Beware of any email you may receive from the Internal Revenue Service (IRS): It’s a scam.
There’s been an uptick of people receiving fake notices regarding tax bills tied to the Affordable Care Act (ACA), the Wall Street Journal reports. The notice asks taxpayers without proper coverage to pay a penalty for ACA coverage they elected in 2014. The thing is the IRS doesn’t contact taxpayers by email, according to the Journal, so tax notices in your inbox are a sure sign it’s fake.
There are, however, some notices being delivered by snail mail. The scam claims to be a CP-2000 notice from the IRS, but legitimate notices are computer-generated letters that ask for payment “based on a mismatch between a taxpayer’s return and what’s reported by a third party, such as interest on a bank account,” according to the Journal.
The IRS has provided an example of a real CP-2000, which can be up to seven pages long. Although the IRS didn’t release a copy of the fake notices, you can find one released by the Center for Agricultural Law and Taxation at Iowa State University here. This fake notice demands a $325 payment, is three pages long, and included a “payment voucher.”
The fake notice does a good job of using the language and typefaces that appear in real IRS letters. But it trips up by asking taxpayers to send payments to the “Austin Processing Center,” where the IRS does not have a large center, the Journal reports. The fake letters also tell victims to make a check out to “I.R.S.” rather than the U.S. Treasury, which is the correct payee.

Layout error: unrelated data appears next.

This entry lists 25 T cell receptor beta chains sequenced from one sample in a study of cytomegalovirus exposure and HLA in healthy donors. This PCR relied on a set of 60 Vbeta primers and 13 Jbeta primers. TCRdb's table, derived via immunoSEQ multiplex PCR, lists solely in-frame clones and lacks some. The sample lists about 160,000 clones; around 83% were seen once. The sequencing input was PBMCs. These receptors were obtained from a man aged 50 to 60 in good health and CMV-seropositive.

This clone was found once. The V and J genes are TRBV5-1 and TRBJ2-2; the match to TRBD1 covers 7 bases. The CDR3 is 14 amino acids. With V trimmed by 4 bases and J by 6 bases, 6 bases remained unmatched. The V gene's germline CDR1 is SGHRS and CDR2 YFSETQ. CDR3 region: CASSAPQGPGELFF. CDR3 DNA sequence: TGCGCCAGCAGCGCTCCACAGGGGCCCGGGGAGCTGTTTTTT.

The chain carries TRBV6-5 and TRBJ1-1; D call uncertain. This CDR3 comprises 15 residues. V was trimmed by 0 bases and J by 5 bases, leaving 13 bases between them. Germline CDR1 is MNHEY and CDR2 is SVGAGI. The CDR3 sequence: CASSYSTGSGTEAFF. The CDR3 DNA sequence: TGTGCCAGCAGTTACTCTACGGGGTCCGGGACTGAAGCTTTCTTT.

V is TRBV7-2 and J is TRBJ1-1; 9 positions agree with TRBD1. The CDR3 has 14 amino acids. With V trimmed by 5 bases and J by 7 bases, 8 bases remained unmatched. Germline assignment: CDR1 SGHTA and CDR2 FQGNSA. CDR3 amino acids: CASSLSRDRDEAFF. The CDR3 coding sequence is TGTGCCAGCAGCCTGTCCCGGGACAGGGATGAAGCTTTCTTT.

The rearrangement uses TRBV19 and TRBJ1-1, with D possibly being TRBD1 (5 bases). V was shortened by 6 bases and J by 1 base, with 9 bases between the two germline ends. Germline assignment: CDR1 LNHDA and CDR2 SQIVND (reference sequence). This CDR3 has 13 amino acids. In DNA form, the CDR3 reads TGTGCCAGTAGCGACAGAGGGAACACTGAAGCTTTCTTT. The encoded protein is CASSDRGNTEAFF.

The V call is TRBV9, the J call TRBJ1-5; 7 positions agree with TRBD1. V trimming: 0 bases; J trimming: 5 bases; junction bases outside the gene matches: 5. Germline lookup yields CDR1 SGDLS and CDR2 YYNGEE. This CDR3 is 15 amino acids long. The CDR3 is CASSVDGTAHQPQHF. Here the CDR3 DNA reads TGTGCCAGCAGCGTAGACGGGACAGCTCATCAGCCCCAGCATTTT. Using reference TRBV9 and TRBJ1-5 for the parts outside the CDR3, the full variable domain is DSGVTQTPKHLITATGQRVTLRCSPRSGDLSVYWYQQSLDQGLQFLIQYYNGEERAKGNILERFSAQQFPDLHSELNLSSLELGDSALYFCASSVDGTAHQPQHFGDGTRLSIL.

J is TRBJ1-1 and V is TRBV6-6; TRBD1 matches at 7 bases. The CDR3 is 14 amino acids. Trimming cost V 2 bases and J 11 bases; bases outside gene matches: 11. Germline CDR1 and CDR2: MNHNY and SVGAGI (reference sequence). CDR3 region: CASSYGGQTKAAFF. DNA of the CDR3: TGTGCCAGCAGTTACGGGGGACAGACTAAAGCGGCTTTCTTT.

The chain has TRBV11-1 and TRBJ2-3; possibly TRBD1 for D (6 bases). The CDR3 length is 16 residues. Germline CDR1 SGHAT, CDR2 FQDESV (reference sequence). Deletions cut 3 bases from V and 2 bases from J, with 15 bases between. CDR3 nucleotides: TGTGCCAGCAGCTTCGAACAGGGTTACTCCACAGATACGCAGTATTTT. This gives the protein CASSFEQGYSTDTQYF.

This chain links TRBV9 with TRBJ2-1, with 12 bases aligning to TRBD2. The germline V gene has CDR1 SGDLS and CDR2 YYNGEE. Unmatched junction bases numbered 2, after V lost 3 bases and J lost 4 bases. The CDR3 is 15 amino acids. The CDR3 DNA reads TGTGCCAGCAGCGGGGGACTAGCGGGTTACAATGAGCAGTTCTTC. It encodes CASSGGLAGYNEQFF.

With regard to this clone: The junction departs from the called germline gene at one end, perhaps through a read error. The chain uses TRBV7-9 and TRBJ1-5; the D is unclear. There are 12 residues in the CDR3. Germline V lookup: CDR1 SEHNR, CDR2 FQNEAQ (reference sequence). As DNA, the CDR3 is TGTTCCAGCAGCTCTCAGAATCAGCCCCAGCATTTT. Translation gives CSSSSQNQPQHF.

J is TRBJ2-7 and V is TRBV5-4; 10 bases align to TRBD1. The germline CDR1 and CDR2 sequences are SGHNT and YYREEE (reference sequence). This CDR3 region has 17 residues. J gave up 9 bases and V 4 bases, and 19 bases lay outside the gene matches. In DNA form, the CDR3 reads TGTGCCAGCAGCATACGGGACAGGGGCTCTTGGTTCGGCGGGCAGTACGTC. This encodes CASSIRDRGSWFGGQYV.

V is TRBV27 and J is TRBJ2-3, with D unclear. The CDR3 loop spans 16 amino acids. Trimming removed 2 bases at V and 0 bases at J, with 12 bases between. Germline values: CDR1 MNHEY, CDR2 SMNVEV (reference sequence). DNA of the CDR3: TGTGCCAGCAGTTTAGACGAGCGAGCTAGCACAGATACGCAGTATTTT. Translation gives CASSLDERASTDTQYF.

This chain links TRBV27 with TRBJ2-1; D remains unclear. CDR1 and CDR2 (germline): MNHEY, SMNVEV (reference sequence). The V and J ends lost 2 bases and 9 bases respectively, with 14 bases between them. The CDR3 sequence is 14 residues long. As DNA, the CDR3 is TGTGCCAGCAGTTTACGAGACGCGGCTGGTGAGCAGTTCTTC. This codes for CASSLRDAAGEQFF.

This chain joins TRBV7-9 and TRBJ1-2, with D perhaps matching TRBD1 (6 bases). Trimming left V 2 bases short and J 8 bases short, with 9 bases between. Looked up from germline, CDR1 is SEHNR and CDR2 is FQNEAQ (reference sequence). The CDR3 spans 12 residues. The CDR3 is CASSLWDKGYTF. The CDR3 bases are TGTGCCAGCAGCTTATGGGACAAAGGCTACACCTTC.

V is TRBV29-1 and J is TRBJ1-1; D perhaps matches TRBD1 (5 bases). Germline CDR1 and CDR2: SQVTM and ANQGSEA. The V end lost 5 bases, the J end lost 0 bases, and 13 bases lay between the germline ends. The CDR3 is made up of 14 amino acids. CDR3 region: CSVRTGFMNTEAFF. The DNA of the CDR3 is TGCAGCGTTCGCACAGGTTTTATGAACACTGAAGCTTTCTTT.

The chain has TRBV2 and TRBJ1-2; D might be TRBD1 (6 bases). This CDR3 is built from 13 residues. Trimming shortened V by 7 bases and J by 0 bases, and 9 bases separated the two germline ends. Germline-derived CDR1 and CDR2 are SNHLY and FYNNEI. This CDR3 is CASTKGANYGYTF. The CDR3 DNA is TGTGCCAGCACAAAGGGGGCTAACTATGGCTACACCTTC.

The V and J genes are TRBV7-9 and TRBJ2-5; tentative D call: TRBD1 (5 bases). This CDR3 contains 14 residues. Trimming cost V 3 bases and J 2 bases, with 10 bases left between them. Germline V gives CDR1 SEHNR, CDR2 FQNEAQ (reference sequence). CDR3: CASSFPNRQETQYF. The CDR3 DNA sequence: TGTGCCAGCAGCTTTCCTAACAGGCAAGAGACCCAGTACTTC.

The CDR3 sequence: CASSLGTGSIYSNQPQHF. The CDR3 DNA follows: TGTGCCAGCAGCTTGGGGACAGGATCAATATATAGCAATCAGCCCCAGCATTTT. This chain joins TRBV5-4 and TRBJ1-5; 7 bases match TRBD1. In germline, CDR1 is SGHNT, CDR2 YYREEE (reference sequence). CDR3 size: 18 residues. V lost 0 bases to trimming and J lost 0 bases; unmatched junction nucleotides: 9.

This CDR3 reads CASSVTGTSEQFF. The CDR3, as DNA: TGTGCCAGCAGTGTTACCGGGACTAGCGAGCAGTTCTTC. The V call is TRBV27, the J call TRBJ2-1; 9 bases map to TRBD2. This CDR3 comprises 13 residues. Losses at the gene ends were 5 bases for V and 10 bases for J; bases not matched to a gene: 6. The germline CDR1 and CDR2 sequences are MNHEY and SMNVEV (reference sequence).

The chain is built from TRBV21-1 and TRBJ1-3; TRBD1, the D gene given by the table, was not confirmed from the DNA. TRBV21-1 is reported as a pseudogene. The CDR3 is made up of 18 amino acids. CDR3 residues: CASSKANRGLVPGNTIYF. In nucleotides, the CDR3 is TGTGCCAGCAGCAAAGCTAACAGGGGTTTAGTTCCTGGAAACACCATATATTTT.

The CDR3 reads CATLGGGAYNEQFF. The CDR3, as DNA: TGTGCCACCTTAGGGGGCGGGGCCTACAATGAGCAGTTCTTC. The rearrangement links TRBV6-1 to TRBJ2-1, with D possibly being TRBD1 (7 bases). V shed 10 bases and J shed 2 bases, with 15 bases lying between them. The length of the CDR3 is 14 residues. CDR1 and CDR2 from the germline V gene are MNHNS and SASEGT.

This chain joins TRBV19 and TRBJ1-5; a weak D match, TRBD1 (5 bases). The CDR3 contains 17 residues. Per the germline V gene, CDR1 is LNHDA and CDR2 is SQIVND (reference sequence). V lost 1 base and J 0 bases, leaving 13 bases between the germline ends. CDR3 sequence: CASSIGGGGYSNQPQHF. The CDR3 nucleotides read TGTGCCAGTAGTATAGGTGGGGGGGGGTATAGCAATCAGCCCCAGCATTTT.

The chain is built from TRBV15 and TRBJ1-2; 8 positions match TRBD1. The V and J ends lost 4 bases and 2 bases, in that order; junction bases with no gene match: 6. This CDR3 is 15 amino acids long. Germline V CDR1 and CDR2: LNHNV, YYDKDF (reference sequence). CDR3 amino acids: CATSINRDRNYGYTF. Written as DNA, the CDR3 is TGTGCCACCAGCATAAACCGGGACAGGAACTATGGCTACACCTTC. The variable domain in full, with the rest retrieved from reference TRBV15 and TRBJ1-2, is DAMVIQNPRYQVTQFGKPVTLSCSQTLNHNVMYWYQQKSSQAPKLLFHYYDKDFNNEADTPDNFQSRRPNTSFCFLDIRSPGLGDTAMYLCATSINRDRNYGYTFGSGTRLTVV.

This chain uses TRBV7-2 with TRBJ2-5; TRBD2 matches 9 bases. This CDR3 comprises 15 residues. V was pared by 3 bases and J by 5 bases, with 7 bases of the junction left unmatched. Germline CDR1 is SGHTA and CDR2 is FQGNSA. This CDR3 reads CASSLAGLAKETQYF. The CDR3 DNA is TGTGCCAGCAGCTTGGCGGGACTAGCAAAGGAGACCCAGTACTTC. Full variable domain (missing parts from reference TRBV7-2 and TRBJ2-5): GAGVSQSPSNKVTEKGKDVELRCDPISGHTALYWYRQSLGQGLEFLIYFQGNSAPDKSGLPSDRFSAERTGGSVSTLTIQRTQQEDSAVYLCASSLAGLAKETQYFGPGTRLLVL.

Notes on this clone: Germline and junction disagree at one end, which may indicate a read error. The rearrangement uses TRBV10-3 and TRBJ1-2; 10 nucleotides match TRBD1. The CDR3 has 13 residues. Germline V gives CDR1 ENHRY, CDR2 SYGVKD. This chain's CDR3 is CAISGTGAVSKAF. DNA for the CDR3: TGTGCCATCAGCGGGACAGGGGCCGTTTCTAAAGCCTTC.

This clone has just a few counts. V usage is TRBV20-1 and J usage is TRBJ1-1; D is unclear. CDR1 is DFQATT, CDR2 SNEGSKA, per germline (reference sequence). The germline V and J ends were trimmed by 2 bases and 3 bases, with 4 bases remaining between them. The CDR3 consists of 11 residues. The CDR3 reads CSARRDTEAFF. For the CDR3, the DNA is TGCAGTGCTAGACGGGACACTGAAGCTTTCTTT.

This scam is the latest of many that have targeted taxpayers. Since October of 2013, the U.S. Treasury Inspector General for Tax Administration, an IRS watchdog, has received nearly 2 million complaints from people who have reported phone calls from scammers pretending to be IRS agents, according to the Journal. More than 8,800 people have been duped out of a collective $47 million as a result.
Things to remember about the IRS, according to the Journal:
- The IRS does not initiate contact by phone, email, text, or social media asking for personal or financial information.
- The IRS does not call about taxes owed before first mailing a bill.
- The IRS does not call to demand immediate payment.
- The IRS does not require payment in a certain way, like with a prepaid debit card or an iTunes gift card.
- IRS agents won’t ask for credit or debit-card numbers over the phone.
- The IRS does not threaten to bring in local police or other law-enforcement groups to arrest a taxpayer who owes money.
Do not open or respond to a scam email. Instead, immediately forward it to firstname.lastname@example.org and then delete it. You should also report the incident to Tigta here and the Federal Trade Commission here. If you received a fraudulent phone call, call the IRS at 800-829-1040.